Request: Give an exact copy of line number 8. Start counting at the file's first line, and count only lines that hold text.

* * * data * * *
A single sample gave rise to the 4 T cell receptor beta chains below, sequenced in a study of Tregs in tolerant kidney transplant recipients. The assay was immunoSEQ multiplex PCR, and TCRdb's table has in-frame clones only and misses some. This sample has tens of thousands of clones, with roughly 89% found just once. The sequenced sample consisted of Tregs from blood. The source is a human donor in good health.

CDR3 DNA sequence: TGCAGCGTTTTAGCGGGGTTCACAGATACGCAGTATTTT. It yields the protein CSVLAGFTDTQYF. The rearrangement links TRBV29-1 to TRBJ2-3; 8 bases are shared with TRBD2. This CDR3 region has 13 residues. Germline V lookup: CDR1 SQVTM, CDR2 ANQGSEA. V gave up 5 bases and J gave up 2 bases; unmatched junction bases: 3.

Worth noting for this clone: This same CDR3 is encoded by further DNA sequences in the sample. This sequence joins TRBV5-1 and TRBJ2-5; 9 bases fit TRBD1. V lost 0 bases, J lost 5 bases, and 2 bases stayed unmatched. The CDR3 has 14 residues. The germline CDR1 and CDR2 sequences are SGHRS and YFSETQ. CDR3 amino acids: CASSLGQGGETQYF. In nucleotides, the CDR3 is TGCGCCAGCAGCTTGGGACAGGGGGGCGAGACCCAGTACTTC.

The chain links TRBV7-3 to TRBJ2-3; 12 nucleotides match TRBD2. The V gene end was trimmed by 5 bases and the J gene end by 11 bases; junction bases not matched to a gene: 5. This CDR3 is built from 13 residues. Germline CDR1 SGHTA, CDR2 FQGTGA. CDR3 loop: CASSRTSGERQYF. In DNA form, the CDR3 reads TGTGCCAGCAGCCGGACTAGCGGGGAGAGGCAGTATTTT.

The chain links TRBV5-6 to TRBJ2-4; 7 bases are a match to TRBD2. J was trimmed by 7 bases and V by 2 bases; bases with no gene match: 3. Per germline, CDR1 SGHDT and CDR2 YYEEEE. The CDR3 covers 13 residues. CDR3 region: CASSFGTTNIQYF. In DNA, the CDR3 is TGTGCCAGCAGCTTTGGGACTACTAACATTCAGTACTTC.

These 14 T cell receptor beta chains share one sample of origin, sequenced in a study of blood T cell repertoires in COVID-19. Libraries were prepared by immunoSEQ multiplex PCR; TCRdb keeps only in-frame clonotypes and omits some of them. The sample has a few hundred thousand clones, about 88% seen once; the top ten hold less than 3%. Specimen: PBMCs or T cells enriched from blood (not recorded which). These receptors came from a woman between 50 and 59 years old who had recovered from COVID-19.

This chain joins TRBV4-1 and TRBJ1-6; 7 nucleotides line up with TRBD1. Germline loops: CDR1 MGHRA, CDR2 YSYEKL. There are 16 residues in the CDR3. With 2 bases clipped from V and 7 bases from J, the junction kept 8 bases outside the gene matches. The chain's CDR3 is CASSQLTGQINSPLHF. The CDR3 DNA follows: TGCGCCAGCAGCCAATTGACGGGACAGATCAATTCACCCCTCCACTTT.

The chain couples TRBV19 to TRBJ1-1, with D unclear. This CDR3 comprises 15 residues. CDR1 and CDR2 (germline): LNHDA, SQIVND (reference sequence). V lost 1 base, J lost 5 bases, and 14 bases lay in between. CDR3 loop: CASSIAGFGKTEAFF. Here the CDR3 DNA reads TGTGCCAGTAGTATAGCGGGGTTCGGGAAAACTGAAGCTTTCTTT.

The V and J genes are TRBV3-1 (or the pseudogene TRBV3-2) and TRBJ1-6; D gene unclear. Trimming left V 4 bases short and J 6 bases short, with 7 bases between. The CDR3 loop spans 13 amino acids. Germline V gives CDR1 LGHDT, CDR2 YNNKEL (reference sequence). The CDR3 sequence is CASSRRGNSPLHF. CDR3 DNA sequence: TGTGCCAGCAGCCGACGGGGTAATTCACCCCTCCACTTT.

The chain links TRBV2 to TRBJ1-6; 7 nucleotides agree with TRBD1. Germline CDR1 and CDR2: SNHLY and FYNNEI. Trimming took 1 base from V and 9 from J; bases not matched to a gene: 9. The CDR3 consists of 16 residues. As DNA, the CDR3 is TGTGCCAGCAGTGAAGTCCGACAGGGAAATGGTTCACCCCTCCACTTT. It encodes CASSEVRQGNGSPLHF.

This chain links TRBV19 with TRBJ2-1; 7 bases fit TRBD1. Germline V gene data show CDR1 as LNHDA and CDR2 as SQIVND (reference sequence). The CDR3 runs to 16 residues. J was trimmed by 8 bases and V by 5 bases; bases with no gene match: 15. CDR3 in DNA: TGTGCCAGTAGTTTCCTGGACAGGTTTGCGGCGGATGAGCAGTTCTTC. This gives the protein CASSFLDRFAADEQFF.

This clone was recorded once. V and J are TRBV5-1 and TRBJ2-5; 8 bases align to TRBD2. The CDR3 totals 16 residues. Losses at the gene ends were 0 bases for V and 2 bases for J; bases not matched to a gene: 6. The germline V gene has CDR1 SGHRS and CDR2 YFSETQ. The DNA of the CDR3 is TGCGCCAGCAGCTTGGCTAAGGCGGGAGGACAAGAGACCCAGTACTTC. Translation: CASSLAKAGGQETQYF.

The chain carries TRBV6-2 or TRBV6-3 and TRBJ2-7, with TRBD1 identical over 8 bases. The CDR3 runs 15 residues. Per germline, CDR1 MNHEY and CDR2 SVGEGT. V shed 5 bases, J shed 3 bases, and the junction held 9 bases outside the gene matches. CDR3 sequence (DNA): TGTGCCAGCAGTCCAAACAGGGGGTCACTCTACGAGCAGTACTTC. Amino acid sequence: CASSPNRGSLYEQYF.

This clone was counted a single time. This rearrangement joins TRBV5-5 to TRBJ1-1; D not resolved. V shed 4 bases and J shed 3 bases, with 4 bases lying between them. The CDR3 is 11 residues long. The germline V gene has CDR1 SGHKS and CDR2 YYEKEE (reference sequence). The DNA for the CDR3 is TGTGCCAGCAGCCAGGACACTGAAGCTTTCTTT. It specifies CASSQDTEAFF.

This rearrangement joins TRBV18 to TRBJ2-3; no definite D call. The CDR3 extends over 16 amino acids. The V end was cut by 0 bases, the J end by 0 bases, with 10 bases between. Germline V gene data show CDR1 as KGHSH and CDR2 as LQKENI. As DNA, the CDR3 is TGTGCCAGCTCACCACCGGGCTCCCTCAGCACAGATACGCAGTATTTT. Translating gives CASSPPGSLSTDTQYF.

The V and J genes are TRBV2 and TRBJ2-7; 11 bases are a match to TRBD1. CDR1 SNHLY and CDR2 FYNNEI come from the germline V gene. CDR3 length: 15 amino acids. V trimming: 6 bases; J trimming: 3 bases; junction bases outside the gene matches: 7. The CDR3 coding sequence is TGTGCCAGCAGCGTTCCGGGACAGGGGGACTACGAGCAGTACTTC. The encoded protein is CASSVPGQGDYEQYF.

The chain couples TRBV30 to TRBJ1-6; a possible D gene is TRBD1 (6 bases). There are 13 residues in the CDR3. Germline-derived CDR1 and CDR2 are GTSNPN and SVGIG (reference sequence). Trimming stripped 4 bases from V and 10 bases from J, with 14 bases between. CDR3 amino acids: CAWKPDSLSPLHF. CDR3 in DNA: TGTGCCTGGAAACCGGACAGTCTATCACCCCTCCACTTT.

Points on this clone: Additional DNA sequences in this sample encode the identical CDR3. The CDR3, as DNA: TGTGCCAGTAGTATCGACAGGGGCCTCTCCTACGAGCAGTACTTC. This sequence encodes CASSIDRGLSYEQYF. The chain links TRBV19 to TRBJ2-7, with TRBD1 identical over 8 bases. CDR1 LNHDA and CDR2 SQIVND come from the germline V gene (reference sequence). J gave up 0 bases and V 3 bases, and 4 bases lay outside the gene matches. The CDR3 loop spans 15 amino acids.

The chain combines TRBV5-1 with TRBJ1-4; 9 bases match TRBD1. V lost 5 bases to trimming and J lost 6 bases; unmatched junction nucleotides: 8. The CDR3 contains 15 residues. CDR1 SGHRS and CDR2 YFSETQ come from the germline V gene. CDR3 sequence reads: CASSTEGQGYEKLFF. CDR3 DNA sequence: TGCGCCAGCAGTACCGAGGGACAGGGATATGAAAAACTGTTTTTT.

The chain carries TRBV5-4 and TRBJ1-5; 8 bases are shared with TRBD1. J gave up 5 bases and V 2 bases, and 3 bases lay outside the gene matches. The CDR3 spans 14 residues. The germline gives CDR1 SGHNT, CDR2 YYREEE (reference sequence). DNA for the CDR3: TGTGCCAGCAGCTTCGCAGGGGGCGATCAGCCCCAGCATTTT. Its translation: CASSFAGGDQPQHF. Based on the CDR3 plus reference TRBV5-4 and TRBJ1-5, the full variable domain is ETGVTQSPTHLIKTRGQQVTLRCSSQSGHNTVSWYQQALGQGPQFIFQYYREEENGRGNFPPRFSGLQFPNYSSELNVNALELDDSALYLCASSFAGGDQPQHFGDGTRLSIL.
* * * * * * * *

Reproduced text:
The chain couples TRBV19 to TRBJ1-1, with D unclear. This CDR3 comprises 15 residues. CDR1 and CDR2 (germline): LNHDA, SQIVND (reference sequence). V lost 1 base, J lost 5 bases, and 14 bases lay in between. CDR3 loop: CASSIAGFGKTEAFF. Here the CDR3 DNA reads TGTGCCAGTAGTATAGCGGGGTTCGGGAAAACTGAAGCTTTCTTT.